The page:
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Efficacy of blossom thinning treatments to reduce fruit set and increase fruit size of Ambrosia and Aurora Golden Gala apples

Hampson, Cheryl, Bedford, Karen
Canadian journal of plant science 2011 v.91 no.6 pp. 983-990
Ambrosia, air-assisted sprayers, ammonium thiosulfate, apples, cultivars, deblossoming, fish oils, flowering, fruit set, fruits, labor, planting, sulfur, trees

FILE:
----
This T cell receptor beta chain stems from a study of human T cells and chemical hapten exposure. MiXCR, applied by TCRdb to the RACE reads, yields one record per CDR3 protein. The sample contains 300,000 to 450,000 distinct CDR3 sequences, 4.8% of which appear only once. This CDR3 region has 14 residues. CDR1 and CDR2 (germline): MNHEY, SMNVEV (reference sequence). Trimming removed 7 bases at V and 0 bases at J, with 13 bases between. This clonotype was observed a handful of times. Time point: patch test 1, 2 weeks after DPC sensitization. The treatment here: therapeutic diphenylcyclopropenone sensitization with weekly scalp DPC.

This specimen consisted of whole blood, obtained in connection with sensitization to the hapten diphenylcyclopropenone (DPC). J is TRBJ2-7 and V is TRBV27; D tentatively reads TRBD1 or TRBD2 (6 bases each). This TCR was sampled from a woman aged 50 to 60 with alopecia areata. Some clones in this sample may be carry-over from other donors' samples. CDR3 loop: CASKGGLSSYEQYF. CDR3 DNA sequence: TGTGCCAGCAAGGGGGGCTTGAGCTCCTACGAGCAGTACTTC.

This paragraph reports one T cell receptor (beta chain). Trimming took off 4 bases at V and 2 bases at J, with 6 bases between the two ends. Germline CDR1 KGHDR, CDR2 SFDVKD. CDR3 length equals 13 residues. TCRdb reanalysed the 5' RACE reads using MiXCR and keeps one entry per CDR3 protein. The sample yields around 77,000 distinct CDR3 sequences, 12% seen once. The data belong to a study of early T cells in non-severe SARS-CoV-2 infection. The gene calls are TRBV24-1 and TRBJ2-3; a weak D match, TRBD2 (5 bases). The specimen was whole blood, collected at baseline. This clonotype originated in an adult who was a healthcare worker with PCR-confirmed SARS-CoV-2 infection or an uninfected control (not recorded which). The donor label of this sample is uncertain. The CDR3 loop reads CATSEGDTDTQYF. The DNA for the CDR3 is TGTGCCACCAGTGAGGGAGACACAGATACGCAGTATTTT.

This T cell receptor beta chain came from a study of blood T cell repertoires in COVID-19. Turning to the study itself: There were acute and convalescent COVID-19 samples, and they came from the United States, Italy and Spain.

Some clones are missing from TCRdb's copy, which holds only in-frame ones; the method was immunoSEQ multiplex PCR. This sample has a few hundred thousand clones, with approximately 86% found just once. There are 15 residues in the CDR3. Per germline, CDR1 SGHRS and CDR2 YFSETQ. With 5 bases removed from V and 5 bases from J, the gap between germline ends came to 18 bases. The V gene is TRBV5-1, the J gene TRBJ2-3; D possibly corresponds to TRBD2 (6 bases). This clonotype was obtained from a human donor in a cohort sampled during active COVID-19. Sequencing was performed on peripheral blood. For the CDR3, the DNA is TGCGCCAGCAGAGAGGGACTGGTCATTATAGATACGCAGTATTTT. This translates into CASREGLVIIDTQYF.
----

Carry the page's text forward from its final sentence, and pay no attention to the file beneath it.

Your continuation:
The usefulness of several blossom thinning treatments to reduce fruit set and improve the final fruit size of two new Canadian apple (Malus√ódomestica Borkh.) cultivars was investigated. Ambrosia and 8S6923 (also called Aurora Golden Gala) apple trees in a high density commercial superspindle planting were used. Ammonium thiosulphate (ATS) at 1.6% vol/vol or Crocker's fish oil and lime sulphur (FOLS) at 2+2% vol/vol were applied at 20 and 80% full bloom with an airblast sprayer. The chemical blossom thinning treatments were compared with a positive control [hand blossom thinning (HBT)], done at open cluster to king bloom stage, and a negative control (no blossom thinning). All trees received follow-up hand thinning as necessary to end up with a commercial crop load (single fruits about 15 cm apart). Hand blossom thinning resulted in about 95% single-fruit clusters and obviated the need for further thinning, but required considerable labour. Both ATS and FOLS reduced initial set (fruit number per tree, mean fruit number per cluster), but neither eliminated the need for follow-up fruitlet thinning. The two chemicals had similar efficacy in many respects, but FOLS was superior in certain specific measures of performance. In 2009, ATS negatively altered the fruit size distribution for 8S6923. For 8S6923, HBT improved fruit size without reducing yield. Ambrosia fruit size was less responsive to blossom thinning, and in the second year, yield was lower for trees receiving HBT. No fruit russet occurred on either cultivar. Return bloom was sufficient for a full crop for both cultivars after both years. 8S6923 was more productive than Ambrosia but was more difficult to thin.